A young woman--a refugee from Myanmar--imprisoned after giving birth to a baby boy in a backyard near her Wheaton apartment and then abandoning him is scheduled to be in DuPage County Juvenile Court today for a hearing on whether she should lose her parental rights.
Nunu Sung, 26, is serving a 3-year prison sentence for lying to police
about what happened during the birth of her child two years ago.
A foster couple from Wheaton now raising the boy wants permanent custody. Sung is fighting that.
No final determination is expected today.
In an interview earlier this month with the Tribune, Sung said she was consumed with fear and shame on the morning she secretly gave birth near a row of garages in Wheaton, then left the infant to fend for himself.
But Sung said she is the best person to raise her 2-year-old son
when she is freed after serving her sentence for lying to police about being the child's mother.
"I don't want to talk about losing him," Sung said during an interview in the DuPage County Jail. "I am a good mom. I love my son."
In her first public statements since a neighbor found the abandoned infant whimpering and partially covered by brush in June 2009, Sung said she would never harm the child and believes she is worthy of a second chance.
Lawyers representing Sung and the court-appointed guardian for the child are at odds over whether Sung's parental rights should be terminated because of the way she abandoned her newborn. They also have argued over whether prosecutors reneged on a promise not to stand in the way of Sung winning custody of her child. The case is further complicated by her immigrant status and the risk of being deported when she is released.
An interpreter translated her Hakha Chin dialect during the recent one-hour interview supervised by her attorneys. They would not let her go into detail about the birth of the child, but Sung offered some insight into her difficult past and how she said it played a role in what happened.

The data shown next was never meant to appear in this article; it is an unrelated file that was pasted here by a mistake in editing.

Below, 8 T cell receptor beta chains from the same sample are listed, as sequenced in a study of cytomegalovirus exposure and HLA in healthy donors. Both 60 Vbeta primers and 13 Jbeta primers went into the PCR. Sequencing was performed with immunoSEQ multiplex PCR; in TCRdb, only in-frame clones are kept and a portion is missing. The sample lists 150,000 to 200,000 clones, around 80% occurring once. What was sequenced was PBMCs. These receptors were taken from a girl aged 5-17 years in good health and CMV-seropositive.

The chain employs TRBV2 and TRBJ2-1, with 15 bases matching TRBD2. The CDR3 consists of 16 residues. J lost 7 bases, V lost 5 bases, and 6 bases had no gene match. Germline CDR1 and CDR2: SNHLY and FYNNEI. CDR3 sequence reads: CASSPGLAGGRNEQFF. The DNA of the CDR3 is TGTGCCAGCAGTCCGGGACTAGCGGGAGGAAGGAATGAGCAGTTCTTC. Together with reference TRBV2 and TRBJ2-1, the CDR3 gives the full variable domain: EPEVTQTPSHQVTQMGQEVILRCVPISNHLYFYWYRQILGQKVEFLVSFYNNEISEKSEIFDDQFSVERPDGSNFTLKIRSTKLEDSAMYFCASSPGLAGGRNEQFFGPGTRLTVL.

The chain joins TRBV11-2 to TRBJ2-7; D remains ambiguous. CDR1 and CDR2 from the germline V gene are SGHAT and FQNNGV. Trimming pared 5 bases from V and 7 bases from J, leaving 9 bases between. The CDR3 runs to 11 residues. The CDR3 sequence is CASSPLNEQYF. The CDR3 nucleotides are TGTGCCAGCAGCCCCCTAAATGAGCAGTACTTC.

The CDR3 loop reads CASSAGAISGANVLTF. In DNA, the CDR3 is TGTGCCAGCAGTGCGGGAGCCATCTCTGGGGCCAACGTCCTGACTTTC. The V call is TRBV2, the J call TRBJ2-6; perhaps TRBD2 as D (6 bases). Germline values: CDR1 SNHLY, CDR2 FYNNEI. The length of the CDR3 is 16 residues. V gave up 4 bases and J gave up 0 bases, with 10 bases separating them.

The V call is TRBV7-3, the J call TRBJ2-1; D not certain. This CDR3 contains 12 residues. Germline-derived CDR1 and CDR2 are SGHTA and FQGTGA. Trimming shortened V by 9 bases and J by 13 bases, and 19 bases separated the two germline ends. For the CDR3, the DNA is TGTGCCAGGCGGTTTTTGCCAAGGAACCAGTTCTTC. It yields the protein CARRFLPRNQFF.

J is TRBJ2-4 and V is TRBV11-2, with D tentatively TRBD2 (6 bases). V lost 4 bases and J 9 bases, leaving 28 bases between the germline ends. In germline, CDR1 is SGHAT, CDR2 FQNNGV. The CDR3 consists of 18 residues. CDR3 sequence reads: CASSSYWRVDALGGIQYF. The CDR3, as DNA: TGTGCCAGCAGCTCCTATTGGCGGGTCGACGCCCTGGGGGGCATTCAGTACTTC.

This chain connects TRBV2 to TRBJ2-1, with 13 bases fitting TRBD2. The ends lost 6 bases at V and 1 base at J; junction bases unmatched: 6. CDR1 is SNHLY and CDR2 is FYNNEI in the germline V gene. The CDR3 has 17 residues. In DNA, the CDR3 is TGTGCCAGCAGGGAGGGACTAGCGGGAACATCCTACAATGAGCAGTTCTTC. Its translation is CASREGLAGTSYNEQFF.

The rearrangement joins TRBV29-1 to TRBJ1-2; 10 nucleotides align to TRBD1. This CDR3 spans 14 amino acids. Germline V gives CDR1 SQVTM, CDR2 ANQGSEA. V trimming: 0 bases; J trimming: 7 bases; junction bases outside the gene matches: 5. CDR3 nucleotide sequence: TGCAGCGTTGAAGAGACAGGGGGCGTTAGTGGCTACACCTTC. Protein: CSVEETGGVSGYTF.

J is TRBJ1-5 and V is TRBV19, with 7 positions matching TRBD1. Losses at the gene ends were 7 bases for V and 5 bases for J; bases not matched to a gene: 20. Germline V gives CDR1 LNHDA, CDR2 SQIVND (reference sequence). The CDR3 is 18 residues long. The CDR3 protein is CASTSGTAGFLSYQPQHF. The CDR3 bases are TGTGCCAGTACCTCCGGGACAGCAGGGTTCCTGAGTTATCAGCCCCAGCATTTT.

At times tearful, Sung said unwed mothers are scorned and often face physical violence in the Southeast Asian country also known as Burma that she said she left four years ago to flee its military dictatorship. Her shame led her to hide her pregnancy here in the United States once she learned the father wouldn't marry her or help raise their child
, Sung said.
"In our custom and tradition, it is the most shameful thing for a young woman without a (husband)," Sung said. "I never thought about hurting him."
The hospital staff named the newborn Joshua. But Sung calls him Cung Van Ni, which roughly translates to "up in the sky there is sun and the God's power."
Sung speaks like a smitten mother when describing him as, "handsome, healthy, athletic and lovely."
The boy has "all of my parts," she says proudly about the color of his eyes, shape of his nose or his joyful grin.
A judge granted Sung supervised weekly visits when Joshua was about 7 weeks old, but these all but stopped when she went to prison
in October 2010. During their last visit July 5, he no longer recognized her, she said. It was the only time she had been allowed to see him since she was imprisoned.
Sung is eligible for parole in January. In exchange for her guilty plea, the DuPage County state's attorney's office dropped a misdemeanor charge of endangering the life of the child. It also promised not to interfere with Sung's goal to get her son back.
But the boy's court-appointed legal guardian petitioned the judge in Juvenile Court to terminate Sung's parental rights. In this case, it's the state's attorney's job to represent the legal guardian. So prosecutors are now arguing they have no choice but to follow the judge's order and support the petition. That led Sung's attorneys to ask a judge to find prosecutors in contempt.
Judge Blanche Hill Fawell dismissed the request, saying prosecutors acted in good faith and are required by law to support the termination petition.
Still, Sung accused prosecutors of not keeping their promise.
"I was put into the prison for the accusation of lying to police," she said. "But I have been lied to many times and no one suffers the same that I have been suffering right now."
Her initial abandonment of the child and their long separation legally can be used against her. The child has been with the foster parents since he was released from the hospital after a short stay.